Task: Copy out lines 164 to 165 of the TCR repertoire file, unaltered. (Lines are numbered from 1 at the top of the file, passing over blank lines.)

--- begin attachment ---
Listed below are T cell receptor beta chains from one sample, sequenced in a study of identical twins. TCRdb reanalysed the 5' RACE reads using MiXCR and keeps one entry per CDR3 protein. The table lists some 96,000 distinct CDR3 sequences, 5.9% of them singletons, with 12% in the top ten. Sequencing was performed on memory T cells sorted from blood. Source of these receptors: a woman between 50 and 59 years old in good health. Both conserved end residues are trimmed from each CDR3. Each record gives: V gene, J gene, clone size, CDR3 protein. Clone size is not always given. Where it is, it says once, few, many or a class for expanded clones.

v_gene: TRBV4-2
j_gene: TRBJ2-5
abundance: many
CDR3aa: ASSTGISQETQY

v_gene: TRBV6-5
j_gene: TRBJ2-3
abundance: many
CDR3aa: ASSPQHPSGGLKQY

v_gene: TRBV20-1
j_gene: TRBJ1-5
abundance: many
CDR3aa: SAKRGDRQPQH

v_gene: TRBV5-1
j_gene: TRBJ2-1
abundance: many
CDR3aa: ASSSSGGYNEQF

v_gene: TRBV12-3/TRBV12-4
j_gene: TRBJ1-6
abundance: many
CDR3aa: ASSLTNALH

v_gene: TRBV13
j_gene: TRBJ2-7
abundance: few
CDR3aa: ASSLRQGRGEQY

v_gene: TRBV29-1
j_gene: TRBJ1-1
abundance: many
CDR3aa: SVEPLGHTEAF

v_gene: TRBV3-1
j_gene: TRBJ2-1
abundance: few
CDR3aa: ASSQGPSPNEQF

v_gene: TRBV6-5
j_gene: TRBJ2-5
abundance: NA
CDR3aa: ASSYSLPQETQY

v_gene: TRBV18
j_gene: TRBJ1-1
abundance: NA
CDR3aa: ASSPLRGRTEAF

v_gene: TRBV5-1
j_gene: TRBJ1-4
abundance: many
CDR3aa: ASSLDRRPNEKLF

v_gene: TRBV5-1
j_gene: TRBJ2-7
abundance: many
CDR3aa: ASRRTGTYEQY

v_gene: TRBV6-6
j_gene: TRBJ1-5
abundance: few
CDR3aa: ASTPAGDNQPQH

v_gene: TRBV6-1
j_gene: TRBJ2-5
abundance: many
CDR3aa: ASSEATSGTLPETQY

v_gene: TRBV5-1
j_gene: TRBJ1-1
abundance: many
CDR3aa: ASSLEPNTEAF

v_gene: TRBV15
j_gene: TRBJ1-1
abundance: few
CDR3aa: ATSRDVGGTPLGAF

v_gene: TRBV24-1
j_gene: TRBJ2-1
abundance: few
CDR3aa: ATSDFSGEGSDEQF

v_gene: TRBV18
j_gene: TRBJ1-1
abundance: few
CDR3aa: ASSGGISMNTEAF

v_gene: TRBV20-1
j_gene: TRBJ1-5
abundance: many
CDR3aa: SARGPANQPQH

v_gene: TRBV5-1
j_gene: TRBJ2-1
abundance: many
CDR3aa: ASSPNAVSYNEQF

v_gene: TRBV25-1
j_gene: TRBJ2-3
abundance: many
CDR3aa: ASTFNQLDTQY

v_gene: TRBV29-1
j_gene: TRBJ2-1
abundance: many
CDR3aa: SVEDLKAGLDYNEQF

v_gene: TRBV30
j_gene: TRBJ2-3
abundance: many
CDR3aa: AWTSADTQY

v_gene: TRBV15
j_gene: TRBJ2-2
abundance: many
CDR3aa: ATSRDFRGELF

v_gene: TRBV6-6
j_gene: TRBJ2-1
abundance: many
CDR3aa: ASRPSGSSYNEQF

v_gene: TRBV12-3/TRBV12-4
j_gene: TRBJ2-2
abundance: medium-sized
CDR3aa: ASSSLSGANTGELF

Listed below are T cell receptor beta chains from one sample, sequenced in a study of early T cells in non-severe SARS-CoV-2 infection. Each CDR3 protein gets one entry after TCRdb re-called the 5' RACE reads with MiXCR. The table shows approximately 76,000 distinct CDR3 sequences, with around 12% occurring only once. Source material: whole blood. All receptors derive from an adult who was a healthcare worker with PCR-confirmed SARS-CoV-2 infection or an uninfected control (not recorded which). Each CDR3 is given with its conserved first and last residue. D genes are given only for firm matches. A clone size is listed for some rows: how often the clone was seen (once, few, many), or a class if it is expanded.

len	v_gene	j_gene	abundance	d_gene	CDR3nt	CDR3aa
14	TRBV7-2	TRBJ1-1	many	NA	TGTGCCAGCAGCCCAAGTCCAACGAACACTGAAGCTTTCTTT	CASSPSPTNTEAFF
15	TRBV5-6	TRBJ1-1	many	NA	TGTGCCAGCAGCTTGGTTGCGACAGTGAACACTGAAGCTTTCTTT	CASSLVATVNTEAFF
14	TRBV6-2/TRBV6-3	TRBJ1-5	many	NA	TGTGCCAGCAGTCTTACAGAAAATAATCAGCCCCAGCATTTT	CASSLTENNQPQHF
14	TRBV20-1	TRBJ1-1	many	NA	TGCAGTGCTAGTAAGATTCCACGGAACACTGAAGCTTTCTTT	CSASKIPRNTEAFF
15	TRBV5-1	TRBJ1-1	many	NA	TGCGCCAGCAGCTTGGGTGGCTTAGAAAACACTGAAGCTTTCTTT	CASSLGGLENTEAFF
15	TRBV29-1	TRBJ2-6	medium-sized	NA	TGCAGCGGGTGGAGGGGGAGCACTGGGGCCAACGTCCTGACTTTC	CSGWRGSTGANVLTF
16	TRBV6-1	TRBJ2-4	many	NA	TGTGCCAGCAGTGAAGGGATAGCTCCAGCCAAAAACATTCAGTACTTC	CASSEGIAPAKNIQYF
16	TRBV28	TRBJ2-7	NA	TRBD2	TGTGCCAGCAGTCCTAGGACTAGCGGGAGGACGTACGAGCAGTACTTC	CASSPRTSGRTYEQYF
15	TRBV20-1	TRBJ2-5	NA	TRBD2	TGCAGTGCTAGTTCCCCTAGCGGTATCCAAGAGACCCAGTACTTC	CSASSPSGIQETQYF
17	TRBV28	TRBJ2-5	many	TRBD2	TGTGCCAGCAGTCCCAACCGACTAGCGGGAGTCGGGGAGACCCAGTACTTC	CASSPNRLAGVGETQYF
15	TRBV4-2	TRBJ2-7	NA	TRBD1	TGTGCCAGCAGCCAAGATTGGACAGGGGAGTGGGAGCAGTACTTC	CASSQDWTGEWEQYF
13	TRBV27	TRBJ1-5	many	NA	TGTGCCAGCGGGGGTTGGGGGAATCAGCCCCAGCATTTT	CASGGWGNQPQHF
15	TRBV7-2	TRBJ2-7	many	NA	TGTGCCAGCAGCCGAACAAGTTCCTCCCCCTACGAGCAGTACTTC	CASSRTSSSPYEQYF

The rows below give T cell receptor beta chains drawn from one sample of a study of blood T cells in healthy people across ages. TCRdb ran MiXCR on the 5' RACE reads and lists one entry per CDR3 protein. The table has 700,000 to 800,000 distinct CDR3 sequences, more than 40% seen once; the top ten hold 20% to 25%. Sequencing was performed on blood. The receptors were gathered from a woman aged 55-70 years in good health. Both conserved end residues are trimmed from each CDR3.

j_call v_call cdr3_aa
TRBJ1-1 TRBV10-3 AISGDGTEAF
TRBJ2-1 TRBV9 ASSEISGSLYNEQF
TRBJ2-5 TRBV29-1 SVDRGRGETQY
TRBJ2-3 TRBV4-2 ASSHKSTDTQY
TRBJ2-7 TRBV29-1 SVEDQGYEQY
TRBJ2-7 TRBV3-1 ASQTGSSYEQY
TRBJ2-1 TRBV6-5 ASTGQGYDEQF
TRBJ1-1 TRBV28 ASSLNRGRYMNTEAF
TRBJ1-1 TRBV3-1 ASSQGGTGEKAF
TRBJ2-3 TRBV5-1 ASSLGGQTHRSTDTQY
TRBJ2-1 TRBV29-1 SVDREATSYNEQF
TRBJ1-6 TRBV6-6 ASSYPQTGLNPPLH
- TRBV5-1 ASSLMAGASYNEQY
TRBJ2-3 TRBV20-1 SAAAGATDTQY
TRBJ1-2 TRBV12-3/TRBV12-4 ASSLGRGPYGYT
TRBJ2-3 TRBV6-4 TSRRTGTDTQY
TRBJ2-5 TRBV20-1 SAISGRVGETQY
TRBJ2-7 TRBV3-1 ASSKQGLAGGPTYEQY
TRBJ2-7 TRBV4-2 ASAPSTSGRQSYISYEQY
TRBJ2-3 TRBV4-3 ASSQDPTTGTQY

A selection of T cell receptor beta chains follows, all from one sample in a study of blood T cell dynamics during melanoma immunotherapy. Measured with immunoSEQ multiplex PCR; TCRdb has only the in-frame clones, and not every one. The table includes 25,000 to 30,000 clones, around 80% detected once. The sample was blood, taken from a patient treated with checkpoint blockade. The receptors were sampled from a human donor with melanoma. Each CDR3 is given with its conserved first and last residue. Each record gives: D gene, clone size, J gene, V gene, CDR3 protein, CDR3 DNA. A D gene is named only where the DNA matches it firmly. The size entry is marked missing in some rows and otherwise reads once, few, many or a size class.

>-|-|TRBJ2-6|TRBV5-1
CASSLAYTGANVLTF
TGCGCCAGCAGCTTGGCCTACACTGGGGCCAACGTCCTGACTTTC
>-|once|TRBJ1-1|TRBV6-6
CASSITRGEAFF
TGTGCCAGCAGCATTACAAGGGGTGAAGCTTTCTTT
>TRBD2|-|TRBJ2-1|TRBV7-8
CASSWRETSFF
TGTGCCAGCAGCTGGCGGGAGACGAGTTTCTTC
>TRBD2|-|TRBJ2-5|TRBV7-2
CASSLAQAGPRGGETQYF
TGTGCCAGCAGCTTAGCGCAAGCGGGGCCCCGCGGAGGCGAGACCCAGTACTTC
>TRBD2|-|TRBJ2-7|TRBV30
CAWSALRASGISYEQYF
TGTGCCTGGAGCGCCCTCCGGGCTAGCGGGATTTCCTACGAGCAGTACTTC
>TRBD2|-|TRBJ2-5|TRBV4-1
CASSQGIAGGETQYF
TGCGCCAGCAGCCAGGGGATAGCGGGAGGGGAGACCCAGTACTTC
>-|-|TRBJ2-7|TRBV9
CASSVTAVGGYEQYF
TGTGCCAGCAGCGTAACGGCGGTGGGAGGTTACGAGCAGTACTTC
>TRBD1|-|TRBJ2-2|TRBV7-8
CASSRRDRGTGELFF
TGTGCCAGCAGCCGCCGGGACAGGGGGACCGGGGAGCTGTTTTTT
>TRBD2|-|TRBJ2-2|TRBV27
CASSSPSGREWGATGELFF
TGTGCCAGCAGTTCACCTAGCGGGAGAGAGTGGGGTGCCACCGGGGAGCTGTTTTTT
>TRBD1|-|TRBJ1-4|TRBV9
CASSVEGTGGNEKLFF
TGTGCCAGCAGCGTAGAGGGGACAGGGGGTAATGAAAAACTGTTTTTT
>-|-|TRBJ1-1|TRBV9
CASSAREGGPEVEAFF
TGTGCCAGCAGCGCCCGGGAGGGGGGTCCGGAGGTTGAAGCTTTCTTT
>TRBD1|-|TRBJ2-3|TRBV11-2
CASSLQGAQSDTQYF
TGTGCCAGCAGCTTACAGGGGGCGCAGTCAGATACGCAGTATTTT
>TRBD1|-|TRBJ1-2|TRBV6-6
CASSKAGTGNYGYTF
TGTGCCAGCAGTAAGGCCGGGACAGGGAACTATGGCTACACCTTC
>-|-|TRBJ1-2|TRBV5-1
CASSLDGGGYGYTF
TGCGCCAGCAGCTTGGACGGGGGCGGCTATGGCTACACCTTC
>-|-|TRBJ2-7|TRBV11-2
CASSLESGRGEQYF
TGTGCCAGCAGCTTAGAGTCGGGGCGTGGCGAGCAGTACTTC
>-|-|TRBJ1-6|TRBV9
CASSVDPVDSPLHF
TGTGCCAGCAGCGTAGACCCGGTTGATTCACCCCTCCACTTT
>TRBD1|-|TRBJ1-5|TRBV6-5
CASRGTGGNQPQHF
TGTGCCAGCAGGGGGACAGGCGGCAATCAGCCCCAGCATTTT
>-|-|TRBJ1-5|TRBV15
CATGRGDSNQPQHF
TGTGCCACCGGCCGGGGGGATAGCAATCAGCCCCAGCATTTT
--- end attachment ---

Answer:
TGTGCCAGCAGCGTAACGGCGGTGGGAGGTTACGAGCAGTACTTC
>TRBD1|-|TRBJ2-2|TRBV7-8